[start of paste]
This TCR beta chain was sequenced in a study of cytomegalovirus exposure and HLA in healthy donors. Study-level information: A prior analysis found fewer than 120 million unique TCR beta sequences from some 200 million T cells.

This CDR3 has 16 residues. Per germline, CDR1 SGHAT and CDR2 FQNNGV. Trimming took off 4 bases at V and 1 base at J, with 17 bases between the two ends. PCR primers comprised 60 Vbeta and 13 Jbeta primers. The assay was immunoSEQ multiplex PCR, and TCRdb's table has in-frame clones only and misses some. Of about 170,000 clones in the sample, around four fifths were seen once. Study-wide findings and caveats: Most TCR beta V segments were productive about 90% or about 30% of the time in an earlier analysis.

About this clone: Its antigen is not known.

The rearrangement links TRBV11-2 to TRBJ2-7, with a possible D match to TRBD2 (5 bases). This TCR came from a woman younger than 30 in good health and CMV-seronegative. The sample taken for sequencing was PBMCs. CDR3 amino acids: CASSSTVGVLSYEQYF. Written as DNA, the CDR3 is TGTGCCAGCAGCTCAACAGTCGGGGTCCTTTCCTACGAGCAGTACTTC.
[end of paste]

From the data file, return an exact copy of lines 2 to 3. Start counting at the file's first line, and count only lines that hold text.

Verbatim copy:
This CDR3 has 16 residues. Per germline, CDR1 SGHAT and CDR2 FQNNGV. Trimming took off 4 bases at V and 1 base at J, with 17 bases between the two ends. PCR primers comprised 60 Vbeta and 13 Jbeta primers. The assay was immunoSEQ multiplex PCR, and TCRdb's table has in-frame clones only and misses some. Of about 170,000 clones in the sample, around four fifths were seen once. Study-wide findings and caveats: Most TCR beta V segments were productive about 90% or about 30% of the time in an earlier analysis.

About this clone: Its antigen is not known.